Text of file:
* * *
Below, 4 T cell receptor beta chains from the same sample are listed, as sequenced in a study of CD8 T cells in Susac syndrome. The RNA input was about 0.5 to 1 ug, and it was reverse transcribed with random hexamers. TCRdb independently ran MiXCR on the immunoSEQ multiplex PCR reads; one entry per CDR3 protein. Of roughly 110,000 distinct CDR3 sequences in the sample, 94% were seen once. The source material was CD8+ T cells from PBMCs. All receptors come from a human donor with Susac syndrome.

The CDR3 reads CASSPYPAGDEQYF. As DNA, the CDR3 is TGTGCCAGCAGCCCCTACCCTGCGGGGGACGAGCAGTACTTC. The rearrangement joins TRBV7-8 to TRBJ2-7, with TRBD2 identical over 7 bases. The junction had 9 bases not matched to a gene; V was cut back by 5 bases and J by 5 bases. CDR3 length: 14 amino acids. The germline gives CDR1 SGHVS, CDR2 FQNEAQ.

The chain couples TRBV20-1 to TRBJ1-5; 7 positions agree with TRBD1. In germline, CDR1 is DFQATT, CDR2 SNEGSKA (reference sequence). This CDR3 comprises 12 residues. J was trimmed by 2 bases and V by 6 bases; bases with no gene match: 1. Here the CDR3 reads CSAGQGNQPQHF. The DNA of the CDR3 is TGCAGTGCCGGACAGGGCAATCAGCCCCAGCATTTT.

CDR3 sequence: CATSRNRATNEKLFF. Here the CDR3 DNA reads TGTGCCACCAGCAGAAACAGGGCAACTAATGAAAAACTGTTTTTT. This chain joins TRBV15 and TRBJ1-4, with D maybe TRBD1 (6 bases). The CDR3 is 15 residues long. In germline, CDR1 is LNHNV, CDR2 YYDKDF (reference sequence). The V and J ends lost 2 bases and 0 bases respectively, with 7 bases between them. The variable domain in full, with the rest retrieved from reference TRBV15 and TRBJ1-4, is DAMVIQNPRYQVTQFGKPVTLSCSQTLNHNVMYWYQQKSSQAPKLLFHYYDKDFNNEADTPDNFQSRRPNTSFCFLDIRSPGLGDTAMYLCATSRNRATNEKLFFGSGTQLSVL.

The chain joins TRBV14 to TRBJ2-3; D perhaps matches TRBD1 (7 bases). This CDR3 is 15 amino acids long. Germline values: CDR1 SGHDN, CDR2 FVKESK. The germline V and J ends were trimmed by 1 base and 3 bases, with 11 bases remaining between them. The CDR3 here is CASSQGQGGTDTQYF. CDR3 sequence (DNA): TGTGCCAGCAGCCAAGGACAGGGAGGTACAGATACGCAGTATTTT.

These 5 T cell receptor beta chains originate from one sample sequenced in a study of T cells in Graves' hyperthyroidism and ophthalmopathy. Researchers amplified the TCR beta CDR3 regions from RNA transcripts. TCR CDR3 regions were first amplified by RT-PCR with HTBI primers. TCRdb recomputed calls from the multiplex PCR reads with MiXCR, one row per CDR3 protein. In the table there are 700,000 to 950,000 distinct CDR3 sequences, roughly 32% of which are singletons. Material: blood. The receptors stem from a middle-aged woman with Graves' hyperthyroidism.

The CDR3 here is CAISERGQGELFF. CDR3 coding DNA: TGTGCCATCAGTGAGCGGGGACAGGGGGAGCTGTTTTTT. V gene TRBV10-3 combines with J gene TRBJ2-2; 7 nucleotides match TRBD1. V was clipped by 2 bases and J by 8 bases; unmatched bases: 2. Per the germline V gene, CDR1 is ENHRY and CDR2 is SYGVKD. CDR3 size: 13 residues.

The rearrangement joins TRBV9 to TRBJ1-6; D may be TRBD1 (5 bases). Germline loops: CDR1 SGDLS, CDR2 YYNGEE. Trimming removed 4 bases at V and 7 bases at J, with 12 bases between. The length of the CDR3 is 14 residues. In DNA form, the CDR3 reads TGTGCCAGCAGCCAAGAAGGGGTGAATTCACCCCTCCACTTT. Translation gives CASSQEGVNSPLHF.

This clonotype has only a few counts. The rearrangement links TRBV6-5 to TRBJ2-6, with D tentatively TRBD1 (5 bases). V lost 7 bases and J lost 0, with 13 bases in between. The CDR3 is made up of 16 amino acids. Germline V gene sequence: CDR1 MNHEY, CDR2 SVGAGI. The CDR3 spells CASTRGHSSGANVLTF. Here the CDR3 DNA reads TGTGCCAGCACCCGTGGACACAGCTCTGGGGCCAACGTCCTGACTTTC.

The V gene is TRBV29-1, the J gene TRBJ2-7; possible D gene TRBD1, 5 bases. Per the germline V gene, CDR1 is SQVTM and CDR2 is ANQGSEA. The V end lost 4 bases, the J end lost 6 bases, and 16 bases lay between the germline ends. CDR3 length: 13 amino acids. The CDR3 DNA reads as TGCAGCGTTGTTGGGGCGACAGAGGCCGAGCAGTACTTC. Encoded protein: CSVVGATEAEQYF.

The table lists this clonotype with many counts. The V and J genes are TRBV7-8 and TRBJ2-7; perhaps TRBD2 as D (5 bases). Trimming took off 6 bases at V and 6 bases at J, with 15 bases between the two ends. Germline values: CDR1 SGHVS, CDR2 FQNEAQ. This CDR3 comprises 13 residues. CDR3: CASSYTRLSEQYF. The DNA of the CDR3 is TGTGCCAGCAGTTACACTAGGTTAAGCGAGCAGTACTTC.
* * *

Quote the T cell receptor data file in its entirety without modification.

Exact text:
Below, 4 T cell receptor beta chains from the same sample are listed, as sequenced in a study of CD8 T cells in Susac syndrome. The RNA input was about 0.5 to 1 ug, and it was reverse transcribed with random hexamers. TCRdb independently ran MiXCR on the immunoSEQ multiplex PCR reads; one entry per CDR3 protein. Of roughly 110,000 distinct CDR3 sequences in the sample, 94% were seen once. The source material was CD8+ T cells from PBMCs. All receptors come from a human donor with Susac syndrome.

The CDR3 reads CASSPYPAGDEQYF. As DNA, the CDR3 is TGTGCCAGCAGCCCCTACCCTGCGGGGGACGAGCAGTACTTC. The rearrangement joins TRBV7-8 to TRBJ2-7, with TRBD2 identical over 7 bases. The junction had 9 bases not matched to a gene; V was cut back by 5 bases and J by 5 bases. CDR3 length: 14 amino acids. The germline gives CDR1 SGHVS, CDR2 FQNEAQ.

The chain couples TRBV20-1 to TRBJ1-5; 7 positions agree with TRBD1. In germline, CDR1 is DFQATT, CDR2 SNEGSKA (reference sequence). This CDR3 comprises 12 residues. J was trimmed by 2 bases and V by 6 bases; bases with no gene match: 1. Here the CDR3 reads CSAGQGNQPQHF. The DNA of the CDR3 is TGCAGTGCCGGACAGGGCAATCAGCCCCAGCATTTT.

CDR3 sequence: CATSRNRATNEKLFF. Here the CDR3 DNA reads TGTGCCACCAGCAGAAACAGGGCAACTAATGAAAAACTGTTTTTT. This chain joins TRBV15 and TRBJ1-4, with D maybe TRBD1 (6 bases). The CDR3 is 15 residues long. In germline, CDR1 is LNHNV, CDR2 YYDKDF (reference sequence). The V and J ends lost 2 bases and 0 bases respectively, with 7 bases between them. The variable domain in full, with the rest retrieved from reference TRBV15 and TRBJ1-4, is DAMVIQNPRYQVTQFGKPVTLSCSQTLNHNVMYWYQQKSSQAPKLLFHYYDKDFNNEADTPDNFQSRRPNTSFCFLDIRSPGLGDTAMYLCATSRNRATNEKLFFGSGTQLSVL.

The chain joins TRBV14 to TRBJ2-3; D perhaps matches TRBD1 (7 bases). This CDR3 is 15 amino acids long. Germline values: CDR1 SGHDN, CDR2 FVKESK. The germline V and J ends were trimmed by 1 base and 3 bases, with 11 bases remaining between them. The CDR3 here is CASSQGQGGTDTQYF. CDR3 sequence (DNA): TGTGCCAGCAGCCAAGGACAGGGAGGTACAGATACGCAGTATTTT.

These 5 T cell receptor beta chains originate from one sample sequenced in a study of T cells in Graves' hyperthyroidism and ophthalmopathy. Researchers amplified the TCR beta CDR3 regions from RNA transcripts. TCR CDR3 regions were first amplified by RT-PCR with HTBI primers. TCRdb recomputed calls from the multiplex PCR reads with MiXCR, one row per CDR3 protein. In the table there are 700,000 to 950,000 distinct CDR3 sequences, roughly 32% of which are singletons. Material: blood. The receptors stem from a middle-aged woman with Graves' hyperthyroidism.

The CDR3 here is CAISERGQGELFF. CDR3 coding DNA: TGTGCCATCAGTGAGCGGGGACAGGGGGAGCTGTTTTTT. V gene TRBV10-3 combines with J gene TRBJ2-2; 7 nucleotides match TRBD1. V was clipped by 2 bases and J by 8 bases; unmatched bases: 2. Per the germline V gene, CDR1 is ENHRY and CDR2 is SYGVKD. CDR3 size: 13 residues.

The rearrangement joins TRBV9 to TRBJ1-6; D may be TRBD1 (5 bases). Germline loops: CDR1 SGDLS, CDR2 YYNGEE. Trimming removed 4 bases at V and 7 bases at J, with 12 bases between. The length of the CDR3 is 14 residues. In DNA form, the CDR3 reads TGTGCCAGCAGCCAAGAAGGGGTGAATTCACCCCTCCACTTT. Translation gives CASSQEGVNSPLHF.

This clonotype has only a few counts. The rearrangement links TRBV6-5 to TRBJ2-6, with D tentatively TRBD1 (5 bases). V lost 7 bases and J lost 0, with 13 bases in between. The CDR3 is made up of 16 amino acids. Germline V gene sequence: CDR1 MNHEY, CDR2 SVGAGI. The CDR3 spells CASTRGHSSGANVLTF. Here the CDR3 DNA reads TGTGCCAGCACCCGTGGACACAGCTCTGGGGCCAACGTCCTGACTTTC.

The V gene is TRBV29-1, the J gene TRBJ2-7; possible D gene TRBD1, 5 bases. Per the germline V gene, CDR1 is SQVTM and CDR2 is ANQGSEA. The V end lost 4 bases, the J end lost 6 bases, and 16 bases lay between the germline ends. CDR3 length: 13 amino acids. The CDR3 DNA reads as TGCAGCGTTGTTGGGGCGACAGAGGCCGAGCAGTACTTC. Encoded protein: CSVVGATEAEQYF.

The table lists this clonotype with many counts. The V and J genes are TRBV7-8 and TRBJ2-7; perhaps TRBD2 as D (5 bases). Trimming took off 6 bases at V and 6 bases at J, with 15 bases between the two ends. Germline values: CDR1 SGHVS, CDR2 FQNEAQ. This CDR3 comprises 13 residues. CDR3: CASSYTRLSEQYF. The DNA of the CDR3 is TGTGCCAGCAGTTACACTAGGTTAAGCGAGCAGTACTTC.